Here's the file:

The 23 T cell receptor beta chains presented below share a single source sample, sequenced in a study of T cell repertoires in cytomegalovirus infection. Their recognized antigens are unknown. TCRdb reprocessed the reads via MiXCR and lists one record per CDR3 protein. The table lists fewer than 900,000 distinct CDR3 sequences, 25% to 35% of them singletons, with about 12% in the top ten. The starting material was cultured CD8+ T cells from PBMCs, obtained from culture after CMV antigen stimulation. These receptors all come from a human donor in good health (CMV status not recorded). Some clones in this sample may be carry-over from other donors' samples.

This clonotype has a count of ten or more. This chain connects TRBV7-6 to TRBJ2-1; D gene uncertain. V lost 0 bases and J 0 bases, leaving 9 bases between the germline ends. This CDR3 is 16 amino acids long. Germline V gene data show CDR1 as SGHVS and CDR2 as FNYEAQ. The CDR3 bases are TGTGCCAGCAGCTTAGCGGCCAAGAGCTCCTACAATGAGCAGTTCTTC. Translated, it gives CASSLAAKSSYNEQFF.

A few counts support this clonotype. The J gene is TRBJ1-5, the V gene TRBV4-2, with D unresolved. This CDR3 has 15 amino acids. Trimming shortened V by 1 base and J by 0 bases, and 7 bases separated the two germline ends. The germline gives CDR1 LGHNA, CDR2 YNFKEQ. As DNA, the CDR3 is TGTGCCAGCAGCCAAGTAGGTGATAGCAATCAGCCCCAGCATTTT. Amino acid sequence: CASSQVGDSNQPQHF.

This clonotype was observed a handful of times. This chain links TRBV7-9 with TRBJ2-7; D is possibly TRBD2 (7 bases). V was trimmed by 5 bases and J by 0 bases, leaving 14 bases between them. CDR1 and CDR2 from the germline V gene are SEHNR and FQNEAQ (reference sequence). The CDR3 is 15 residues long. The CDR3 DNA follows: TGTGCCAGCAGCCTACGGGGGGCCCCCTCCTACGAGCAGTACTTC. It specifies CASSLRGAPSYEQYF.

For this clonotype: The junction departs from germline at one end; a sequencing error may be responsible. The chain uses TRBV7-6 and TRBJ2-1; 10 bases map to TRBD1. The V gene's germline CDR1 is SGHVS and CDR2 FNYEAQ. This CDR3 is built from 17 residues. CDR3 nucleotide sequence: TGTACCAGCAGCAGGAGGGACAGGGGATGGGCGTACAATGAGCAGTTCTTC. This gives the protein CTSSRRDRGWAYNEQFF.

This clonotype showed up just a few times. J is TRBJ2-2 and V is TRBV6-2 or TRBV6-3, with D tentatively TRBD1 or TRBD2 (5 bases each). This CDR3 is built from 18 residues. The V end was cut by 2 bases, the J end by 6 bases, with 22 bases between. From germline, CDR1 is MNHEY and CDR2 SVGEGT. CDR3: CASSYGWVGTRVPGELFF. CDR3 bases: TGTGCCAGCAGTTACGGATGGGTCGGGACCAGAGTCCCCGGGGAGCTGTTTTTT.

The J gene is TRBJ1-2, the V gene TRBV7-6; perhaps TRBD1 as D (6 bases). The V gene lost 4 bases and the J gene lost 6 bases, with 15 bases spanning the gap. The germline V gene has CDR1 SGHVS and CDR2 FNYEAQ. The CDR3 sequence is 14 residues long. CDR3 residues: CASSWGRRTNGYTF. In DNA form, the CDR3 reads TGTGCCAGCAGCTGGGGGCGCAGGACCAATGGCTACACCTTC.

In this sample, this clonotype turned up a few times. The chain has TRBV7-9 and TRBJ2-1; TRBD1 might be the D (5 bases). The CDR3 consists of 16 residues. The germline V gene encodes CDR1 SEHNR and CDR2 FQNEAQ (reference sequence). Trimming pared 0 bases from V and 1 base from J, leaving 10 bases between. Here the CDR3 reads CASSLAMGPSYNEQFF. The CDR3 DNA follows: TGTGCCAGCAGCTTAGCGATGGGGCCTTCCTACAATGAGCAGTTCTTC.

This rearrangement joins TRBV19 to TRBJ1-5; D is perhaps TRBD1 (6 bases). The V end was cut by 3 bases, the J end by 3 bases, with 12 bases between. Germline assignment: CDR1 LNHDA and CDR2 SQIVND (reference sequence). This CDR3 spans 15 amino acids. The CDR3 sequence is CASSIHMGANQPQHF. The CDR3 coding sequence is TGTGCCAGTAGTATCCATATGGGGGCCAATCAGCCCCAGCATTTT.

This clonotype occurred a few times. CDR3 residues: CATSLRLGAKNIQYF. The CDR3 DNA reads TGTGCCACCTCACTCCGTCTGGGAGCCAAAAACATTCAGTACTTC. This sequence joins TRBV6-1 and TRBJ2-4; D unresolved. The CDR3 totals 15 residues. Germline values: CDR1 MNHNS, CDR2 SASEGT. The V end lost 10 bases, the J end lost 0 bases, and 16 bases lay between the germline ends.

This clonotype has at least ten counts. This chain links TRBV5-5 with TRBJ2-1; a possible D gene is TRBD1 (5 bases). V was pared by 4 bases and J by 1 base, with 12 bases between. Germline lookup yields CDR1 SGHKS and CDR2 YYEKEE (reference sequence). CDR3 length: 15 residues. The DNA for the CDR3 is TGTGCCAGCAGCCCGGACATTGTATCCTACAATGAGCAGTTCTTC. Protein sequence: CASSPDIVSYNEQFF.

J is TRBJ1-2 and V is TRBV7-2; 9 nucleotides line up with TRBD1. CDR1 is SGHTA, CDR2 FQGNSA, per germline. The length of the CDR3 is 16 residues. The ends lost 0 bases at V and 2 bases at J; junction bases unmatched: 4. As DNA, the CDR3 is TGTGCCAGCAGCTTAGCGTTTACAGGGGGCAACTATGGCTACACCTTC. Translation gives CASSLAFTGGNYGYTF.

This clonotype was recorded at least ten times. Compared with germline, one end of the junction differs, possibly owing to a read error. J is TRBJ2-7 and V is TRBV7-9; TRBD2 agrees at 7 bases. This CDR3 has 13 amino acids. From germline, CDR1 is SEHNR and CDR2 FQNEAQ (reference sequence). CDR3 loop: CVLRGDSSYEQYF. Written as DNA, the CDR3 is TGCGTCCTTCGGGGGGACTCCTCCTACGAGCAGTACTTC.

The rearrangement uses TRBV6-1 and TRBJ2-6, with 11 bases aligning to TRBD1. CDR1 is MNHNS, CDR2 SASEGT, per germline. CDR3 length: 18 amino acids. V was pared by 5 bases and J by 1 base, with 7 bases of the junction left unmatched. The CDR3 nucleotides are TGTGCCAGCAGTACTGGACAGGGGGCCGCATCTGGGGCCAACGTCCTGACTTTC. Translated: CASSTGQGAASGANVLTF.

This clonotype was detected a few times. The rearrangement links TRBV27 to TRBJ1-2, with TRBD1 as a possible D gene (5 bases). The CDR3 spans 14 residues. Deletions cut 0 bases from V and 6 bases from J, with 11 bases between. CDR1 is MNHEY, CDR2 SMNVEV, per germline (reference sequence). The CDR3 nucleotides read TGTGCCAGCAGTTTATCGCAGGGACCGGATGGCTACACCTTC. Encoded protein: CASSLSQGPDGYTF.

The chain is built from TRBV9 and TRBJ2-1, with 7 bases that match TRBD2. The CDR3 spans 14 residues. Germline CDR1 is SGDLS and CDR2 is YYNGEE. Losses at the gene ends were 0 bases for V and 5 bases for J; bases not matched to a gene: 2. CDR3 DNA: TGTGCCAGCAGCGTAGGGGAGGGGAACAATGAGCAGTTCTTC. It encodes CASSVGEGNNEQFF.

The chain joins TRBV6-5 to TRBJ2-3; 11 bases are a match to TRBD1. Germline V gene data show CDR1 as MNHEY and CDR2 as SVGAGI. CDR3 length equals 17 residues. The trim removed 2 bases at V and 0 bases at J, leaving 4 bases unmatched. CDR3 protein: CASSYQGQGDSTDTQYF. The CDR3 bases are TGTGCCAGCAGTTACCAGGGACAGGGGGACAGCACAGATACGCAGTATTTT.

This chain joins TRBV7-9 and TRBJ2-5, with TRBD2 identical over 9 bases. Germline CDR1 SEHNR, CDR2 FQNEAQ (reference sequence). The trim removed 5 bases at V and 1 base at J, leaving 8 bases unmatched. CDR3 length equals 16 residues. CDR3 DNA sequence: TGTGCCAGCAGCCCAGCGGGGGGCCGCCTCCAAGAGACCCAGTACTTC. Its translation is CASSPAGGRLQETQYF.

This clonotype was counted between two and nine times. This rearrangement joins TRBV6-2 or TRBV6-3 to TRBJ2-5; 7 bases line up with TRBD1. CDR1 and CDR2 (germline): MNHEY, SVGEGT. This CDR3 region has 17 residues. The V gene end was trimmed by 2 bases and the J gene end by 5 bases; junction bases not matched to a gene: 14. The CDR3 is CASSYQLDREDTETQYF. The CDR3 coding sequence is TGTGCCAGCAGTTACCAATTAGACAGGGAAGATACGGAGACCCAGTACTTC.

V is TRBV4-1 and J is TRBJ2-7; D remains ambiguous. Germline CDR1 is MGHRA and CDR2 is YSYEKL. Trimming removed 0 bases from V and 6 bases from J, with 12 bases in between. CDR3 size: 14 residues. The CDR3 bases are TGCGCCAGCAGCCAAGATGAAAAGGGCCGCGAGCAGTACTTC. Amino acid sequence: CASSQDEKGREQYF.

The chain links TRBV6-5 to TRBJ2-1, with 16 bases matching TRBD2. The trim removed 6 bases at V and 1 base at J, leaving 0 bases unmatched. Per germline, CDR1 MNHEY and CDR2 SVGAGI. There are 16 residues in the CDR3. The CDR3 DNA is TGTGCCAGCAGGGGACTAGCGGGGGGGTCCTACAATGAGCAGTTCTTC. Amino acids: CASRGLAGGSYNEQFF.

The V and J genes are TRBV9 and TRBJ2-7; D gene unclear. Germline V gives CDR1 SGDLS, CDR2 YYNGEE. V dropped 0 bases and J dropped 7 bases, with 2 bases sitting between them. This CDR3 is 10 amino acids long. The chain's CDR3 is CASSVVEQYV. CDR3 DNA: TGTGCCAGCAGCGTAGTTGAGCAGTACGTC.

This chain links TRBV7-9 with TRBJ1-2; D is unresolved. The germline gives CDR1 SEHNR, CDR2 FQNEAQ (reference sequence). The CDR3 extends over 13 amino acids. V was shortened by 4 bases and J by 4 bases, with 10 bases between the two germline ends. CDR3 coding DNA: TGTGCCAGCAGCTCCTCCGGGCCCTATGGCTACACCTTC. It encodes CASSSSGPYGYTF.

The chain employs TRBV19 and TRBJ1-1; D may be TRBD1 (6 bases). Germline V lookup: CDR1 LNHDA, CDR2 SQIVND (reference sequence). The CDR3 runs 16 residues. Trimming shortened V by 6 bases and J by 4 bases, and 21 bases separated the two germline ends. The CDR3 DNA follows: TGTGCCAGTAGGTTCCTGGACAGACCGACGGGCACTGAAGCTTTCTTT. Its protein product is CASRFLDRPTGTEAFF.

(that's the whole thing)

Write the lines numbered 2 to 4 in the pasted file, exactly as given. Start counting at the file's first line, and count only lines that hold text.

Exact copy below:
This clonotype has a count of ten or more. This chain connects TRBV7-6 to TRBJ2-1; D gene uncertain. V lost 0 bases and J 0 bases, leaving 9 bases between the germline ends. This CDR3 is 16 amino acids long. Germline V gene data show CDR1 as SGHVS and CDR2 as FNYEAQ. The CDR3 bases are TGTGCCAGCAGCTTAGCGGCCAAGAGCTCCTACAATGAGCAGTTCTTC. Translated, it gives CASSLAAKSSYNEQFF.

A few counts support this clonotype. The J gene is TRBJ1-5, the V gene TRBV4-2, with D unresolved. This CDR3 has 15 amino acids. Trimming shortened V by 1 base and J by 0 bases, and 7 bases separated the two germline ends. The germline gives CDR1 LGHNA, CDR2 YNFKEQ. As DNA, the CDR3 is TGTGCCAGCAGCCAAGTAGGTGATAGCAATCAGCCCCAGCATTTT. Amino acid sequence: CASSQVGDSNQPQHF.

This clonotype was observed a handful of times. This chain links TRBV7-9 with TRBJ2-7; D is possibly TRBD2 (7 bases). V was trimmed by 5 bases and J by 0 bases, leaving 14 bases between them. CDR1 and CDR2 from the germline V gene are SEHNR and FQNEAQ (reference sequence). The CDR3 is 15 residues long. The CDR3 DNA follows: TGTGCCAGCAGCCTACGGGGGGCCCCCTCCTACGAGCAGTACTTC. It specifies CASSLRGAPSYEQYF.